Air Force commanders complained that they’d run out of targets.
“The physical destruction and loss of life on both sides was almost beyond comprehension, but the North suffered the greater damage, due to American saturation bombing and the scorched-earth policy of the retreating U.N. forces,” Armstrong of Columbia wrote.
Fueling the North Korean narrative
The Kim regime keeps its people afraid by constantly blaming the United States for its situation, especially sanctions for its economic plight. But this also helps it unify the populace against a supposed external threat.
“Anti-Americanism is an ideological tool of the government,” said Peter Ward, a North Korea researcher affiliated with the Asan Institute for Policy Studies in Seoul. “They need an enemy and a villain to blame for the division of the country, a scapegoat for the situation they are in.”
When the United States loses, it’s less likely to become the bogeyman, Ward said. “Look at Vietnam. Americans used much more napalm on the Vietnamese, but they’re on good terms today."
As tensions between North Korea and the United States have escalated in recent months, the North has turned up the volume on its propaganda machine, in addition to launching a series of missiles.
In response, President Trump has repeatedly threatened to use force to punish North Korea (although he has also said he’d be “honored” to meet Kim Jong Un.)
“When a new and untested American president starts dangling out the prospect of a surprise missile attack as the solution to the North Korean problem, it plays directly into their worst narrative that the regime tells its people,” Delury said.
And the worst narrative is bad.
From the very real events of the Korean War, North Korea’s propagandists have created a version of history that is designed to keep the shock and horror alive more than six decades later.
North Korea’s discourse on the Korean War — which it calls the “Victorious Fatherland Liberation War” — was constructed along the lines of Soviet propaganda against Nazi Germany during and after World War II.
“North Korea’s propaganda writers were educated in the Soviet Union,” which portrayed its defense against the German invasion as “The Great Patriotic War,” said Gabroussenko, who grew up in the U.S.S.R. “So, according to the North Korean version of the Korean War, they were also fighting a great patriotic war against American intruders.”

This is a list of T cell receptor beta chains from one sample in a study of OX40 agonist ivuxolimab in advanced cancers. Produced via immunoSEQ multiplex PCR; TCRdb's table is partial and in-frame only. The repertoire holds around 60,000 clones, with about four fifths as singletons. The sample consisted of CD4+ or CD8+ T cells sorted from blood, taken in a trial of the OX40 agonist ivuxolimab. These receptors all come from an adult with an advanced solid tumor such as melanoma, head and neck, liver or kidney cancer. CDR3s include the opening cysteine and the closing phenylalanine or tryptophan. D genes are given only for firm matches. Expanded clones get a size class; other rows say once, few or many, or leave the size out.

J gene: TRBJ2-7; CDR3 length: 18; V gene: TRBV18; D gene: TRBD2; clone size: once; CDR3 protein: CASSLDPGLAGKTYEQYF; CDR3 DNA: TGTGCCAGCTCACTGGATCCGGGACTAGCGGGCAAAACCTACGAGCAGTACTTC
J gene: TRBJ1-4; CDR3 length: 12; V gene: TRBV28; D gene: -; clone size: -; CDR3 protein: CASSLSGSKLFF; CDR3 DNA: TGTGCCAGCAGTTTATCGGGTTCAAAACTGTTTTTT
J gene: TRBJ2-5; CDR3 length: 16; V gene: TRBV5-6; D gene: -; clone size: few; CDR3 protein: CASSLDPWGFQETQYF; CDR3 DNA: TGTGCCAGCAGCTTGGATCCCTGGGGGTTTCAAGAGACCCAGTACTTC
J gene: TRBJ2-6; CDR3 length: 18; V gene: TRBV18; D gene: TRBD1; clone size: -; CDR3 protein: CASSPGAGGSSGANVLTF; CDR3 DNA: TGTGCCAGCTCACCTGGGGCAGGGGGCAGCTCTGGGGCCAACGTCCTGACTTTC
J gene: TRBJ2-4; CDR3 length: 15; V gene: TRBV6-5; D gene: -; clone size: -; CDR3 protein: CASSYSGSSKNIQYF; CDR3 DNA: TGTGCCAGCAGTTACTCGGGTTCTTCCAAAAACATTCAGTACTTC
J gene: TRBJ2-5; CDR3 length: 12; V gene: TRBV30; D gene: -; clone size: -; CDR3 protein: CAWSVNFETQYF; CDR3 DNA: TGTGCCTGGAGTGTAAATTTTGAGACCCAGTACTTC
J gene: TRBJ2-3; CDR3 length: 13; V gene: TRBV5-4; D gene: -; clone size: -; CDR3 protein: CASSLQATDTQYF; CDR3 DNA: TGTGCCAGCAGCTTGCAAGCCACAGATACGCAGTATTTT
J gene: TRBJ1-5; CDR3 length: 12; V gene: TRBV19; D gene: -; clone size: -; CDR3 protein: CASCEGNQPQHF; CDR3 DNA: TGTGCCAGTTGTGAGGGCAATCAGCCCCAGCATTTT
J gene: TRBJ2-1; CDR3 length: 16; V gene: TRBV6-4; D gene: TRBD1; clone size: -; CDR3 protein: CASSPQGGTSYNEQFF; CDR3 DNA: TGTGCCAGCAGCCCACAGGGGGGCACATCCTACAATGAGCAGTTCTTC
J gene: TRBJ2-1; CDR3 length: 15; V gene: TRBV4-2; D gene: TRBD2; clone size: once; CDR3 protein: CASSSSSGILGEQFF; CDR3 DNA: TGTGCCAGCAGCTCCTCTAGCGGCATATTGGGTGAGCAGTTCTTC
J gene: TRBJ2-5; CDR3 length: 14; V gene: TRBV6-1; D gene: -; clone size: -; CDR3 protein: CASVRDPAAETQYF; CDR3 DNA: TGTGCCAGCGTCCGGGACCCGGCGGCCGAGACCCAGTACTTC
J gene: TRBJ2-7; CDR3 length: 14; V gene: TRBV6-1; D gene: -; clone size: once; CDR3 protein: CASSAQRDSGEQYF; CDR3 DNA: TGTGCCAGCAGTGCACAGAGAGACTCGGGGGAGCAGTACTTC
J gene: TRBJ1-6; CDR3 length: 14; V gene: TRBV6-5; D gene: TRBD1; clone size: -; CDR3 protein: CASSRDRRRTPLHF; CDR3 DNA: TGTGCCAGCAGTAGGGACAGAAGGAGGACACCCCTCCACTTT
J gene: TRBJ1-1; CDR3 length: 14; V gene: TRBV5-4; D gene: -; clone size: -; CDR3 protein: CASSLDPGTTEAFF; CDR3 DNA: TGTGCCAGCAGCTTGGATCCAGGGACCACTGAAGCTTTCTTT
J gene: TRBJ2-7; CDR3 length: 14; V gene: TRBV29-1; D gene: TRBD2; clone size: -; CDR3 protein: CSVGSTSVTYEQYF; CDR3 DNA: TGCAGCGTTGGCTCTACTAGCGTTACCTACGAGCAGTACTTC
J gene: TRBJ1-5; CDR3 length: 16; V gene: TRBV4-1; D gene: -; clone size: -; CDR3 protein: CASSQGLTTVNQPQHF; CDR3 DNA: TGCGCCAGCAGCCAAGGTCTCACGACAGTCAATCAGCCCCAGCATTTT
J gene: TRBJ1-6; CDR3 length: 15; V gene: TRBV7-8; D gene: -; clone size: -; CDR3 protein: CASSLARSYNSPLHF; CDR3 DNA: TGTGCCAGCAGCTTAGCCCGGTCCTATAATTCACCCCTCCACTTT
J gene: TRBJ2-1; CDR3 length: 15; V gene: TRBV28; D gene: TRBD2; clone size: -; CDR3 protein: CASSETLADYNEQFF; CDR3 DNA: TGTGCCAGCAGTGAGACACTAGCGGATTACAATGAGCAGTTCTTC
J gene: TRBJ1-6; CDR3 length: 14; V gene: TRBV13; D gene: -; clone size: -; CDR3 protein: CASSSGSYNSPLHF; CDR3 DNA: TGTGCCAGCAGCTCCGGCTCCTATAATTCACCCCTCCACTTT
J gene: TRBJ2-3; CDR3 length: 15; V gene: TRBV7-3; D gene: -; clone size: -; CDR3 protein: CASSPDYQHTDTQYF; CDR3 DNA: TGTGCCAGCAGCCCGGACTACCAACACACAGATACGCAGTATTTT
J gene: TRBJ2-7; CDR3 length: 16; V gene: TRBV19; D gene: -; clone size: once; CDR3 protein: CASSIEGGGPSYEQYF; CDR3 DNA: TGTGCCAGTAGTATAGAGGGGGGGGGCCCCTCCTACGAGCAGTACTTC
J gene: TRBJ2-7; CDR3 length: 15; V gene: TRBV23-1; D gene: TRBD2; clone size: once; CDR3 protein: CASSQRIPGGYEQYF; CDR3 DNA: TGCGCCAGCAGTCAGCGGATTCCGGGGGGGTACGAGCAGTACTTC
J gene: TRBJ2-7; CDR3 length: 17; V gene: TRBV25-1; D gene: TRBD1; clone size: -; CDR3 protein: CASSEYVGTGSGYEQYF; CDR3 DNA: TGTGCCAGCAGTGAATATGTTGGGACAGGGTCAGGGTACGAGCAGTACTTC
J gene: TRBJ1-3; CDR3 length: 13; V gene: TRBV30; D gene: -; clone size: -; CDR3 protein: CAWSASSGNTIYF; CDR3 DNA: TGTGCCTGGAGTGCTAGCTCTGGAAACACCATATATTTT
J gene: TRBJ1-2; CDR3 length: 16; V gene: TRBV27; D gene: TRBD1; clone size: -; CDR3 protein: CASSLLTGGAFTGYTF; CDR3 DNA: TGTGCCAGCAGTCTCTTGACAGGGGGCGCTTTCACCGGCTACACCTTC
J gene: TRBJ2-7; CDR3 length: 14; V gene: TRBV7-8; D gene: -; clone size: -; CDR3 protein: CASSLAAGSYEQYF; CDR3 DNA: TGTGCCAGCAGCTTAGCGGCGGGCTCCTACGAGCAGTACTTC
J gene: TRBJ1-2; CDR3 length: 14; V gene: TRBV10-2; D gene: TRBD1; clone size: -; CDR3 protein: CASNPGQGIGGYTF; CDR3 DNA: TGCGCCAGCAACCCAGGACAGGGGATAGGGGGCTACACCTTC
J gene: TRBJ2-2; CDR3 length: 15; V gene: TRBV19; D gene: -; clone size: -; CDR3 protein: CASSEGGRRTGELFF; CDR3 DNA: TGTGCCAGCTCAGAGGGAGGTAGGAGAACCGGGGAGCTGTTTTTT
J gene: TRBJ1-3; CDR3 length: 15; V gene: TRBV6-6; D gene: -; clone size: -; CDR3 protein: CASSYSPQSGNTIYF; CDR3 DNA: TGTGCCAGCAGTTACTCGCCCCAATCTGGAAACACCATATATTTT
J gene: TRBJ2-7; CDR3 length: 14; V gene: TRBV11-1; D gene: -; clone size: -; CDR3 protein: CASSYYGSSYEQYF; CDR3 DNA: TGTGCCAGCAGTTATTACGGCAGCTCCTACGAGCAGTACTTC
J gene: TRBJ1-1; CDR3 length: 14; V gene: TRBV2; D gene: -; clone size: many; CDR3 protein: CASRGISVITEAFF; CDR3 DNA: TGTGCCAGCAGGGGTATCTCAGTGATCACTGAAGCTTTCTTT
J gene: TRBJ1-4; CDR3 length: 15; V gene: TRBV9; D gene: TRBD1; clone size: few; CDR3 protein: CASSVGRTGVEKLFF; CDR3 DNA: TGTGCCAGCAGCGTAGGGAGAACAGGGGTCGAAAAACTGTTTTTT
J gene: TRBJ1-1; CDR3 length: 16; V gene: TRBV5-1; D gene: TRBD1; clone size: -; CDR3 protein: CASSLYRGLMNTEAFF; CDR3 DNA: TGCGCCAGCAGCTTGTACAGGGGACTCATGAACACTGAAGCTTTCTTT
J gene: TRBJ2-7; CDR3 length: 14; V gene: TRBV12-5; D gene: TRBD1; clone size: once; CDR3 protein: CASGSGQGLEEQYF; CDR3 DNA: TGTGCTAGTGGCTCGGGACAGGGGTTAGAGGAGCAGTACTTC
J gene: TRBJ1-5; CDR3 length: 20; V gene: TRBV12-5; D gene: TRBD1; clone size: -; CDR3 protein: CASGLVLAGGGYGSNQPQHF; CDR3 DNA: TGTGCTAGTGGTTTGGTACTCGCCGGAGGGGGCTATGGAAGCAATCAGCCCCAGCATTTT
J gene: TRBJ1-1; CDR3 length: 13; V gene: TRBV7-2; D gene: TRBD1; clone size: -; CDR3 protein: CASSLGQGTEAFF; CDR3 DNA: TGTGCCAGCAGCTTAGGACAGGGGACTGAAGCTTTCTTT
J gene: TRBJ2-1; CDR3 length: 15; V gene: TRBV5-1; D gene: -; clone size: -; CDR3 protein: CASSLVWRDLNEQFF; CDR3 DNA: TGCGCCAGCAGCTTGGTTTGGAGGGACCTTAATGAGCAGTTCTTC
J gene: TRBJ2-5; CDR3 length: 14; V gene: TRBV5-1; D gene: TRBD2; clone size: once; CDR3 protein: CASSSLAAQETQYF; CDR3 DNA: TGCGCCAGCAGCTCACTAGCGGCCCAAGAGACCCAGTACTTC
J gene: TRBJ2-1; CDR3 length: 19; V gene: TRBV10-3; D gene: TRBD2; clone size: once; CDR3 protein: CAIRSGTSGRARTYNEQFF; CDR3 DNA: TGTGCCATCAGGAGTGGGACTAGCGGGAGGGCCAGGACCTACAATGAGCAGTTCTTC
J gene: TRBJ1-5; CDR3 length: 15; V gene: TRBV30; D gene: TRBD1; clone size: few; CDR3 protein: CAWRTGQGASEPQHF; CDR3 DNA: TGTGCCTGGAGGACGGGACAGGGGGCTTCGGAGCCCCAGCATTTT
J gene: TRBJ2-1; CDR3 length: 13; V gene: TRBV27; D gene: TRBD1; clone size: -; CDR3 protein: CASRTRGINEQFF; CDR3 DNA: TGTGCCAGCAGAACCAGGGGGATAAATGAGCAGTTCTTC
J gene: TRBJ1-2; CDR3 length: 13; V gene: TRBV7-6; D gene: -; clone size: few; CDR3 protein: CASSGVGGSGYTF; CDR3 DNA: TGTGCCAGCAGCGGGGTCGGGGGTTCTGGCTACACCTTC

Take the Sinchon Museum of American War Atrocities south of Pyongyang, one of many museums in North Korea designed to keep the regime’s narrative alive. It recalls what North Korea says was a massacre carried out by U.S. troops.
There was fighting and death in Sinchon during the Korean War, but North Korea is widely held to have vastly exaggerated them with its claim that 35,000 “martyrs” were killed by U.S. soldiers during a massacre there.
This is one of what Ward calls the “fake atrocities” that North Korea has created to bolster anti-American nationalism.
Kim Jong Un has visited it several times since he became leader at the end of 2011. During a visit after a major expansion of the museum in July 2015, turning it into “a center for anti-U.S. class education,” Kim celebrated “the victory day when the Korean people defeated the U.S. imperialists.”
“No matter how crafty the U.S. imperialists become in their moves to cover up their crimes, they can never erase the traces of massacre of Koreans left in this land,” Kim said, according to a state media report.
He also ordered his cadres to “intensify the anti-imperialist and anti-U.S. education.” The Korean Central News Agency reported in March, that “more than 18,000 service personnel, working people and youths and students visited the museum” in the first 10 days of the month, “their hearts burning with the resolution to punish the U.S. imperialists and the South Korean warmongers.”